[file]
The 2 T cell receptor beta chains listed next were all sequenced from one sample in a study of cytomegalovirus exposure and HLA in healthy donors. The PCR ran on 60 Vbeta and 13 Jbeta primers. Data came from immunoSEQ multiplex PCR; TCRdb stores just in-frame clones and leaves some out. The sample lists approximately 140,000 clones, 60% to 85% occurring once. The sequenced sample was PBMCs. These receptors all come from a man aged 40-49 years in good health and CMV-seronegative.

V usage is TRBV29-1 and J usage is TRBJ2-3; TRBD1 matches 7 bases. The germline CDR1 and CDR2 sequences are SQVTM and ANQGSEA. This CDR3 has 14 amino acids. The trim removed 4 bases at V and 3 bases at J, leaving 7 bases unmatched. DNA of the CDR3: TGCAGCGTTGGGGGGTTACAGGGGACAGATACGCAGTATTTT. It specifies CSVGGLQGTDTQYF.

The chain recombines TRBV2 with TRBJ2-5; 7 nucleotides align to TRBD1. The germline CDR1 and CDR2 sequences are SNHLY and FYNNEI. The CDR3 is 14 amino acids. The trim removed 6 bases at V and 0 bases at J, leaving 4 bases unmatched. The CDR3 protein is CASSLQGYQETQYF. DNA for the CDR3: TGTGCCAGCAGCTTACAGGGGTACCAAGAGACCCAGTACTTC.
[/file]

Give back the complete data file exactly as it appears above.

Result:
The 2 T cell receptor beta chains listed next were all sequenced from one sample in a study of cytomegalovirus exposure and HLA in healthy donors. The PCR ran on 60 Vbeta and 13 Jbeta primers. Data came from immunoSEQ multiplex PCR; TCRdb stores just in-frame clones and leaves some out. The sample lists approximately 140,000 clones, 60% to 85% occurring once. The sequenced sample was PBMCs. These receptors all come from a man aged 40-49 years in good health and CMV-seronegative.

V usage is TRBV29-1 and J usage is TRBJ2-3; TRBD1 matches 7 bases. The germline CDR1 and CDR2 sequences are SQVTM and ANQGSEA. This CDR3 has 14 amino acids. The trim removed 4 bases at V and 3 bases at J, leaving 7 bases unmatched. DNA of the CDR3: TGCAGCGTTGGGGGGTTACAGGGGACAGATACGCAGTATTTT. It specifies CSVGGLQGTDTQYF.

The chain recombines TRBV2 with TRBJ2-5; 7 nucleotides align to TRBD1. The germline CDR1 and CDR2 sequences are SNHLY and FYNNEI. The CDR3 is 14 amino acids. The trim removed 6 bases at V and 0 bases at J, leaving 4 bases unmatched. The CDR3 protein is CASSLQGYQETQYF. DNA for the CDR3: TGTGCCAGCAGCTTACAGGGGTACCAAGAGACCCAGTACTTC.